If a determination of YES is made in Step S14 (e.g., if a non-WFD network has been established), the first establishing device 30 may judge in Step S24 whether the current state of the printer 10 is the G/O state or the client state. If the current state of the printer 10 is the G/O state (YES in Step S24), the process may proceed to Step S26, and if the current state of the printer 10 is the client state (NO in Step S24), the process may proceed to Step S28.

In Step S26, the determination device 34 may execute a process of dynamically determining an IP address. As shown in FIG. 3, in Step S50, the determination device 34 may judge whether or not the number of digits of a mask portion of a subnet mask (“non-WFD subnet mask”) that is currently being used in the non-WFD network is equal to or greater than the number of digits of a mask portion of a default subnet mask used in Step S18 shown in FIG. 2. For example, if the non-WFD subnet mask is “255.255.0.0,” the number of digits of the mask portion of the non-WFD subnet mask may be a number of digits corresponding to 16 bits (e.g., 255.255). Moreover, for example, if the default subnet mask is “255.255.255.0,” the number of digits of the mask portion of the default subnet mask may be a number of digits corresponding to 24 bits (e.g., 255.255.255).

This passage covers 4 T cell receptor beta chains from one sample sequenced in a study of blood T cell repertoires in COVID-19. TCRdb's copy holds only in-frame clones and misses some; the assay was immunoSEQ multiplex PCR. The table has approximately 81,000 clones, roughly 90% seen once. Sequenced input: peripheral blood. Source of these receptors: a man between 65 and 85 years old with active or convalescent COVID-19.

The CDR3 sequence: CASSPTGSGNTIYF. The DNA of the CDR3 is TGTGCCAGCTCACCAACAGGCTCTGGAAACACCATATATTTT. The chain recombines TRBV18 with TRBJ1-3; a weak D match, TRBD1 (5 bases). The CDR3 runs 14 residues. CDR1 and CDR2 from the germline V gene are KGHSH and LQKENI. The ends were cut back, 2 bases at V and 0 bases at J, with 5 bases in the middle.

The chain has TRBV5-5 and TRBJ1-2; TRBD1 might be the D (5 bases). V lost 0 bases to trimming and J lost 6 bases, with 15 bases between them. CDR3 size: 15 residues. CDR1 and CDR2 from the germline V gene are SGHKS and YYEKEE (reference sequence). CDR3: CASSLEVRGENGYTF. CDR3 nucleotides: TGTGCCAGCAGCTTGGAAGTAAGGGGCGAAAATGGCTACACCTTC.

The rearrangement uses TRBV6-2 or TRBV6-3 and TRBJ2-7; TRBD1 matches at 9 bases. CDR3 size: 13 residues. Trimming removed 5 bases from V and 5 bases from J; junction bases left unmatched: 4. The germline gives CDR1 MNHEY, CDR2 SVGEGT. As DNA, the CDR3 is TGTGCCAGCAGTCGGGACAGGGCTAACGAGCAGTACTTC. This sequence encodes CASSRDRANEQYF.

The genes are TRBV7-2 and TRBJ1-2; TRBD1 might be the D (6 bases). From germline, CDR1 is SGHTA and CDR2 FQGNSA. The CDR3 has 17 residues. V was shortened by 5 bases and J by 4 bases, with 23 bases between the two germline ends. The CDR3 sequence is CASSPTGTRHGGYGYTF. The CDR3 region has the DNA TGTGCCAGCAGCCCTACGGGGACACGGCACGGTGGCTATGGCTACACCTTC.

If the number of digits of the mask portion of the non-WFD subnet mask is equal to or greater than the number of digits of the mask portion of the default subnet mask (YES in Step S50), the determination device 34 may determine the default subnet mask as a determined subnet mask in Step S52. If the number of digits of the mask portion of the non-WFD subnet mask is less than the number of digits of the mask portion of the default subnet mask (NO in Step S50), the determination device 34 may determine the non-WFD subnet mask as a determined subnet mask in Step S54. Consequently, in Steps S50, S52, and S54, the determination device 34 may determine a subnet mask, from the non-WFD subnet mask and the default subnet mask, that has a smaller number of digits in the mask portion to be a determined subnet mask.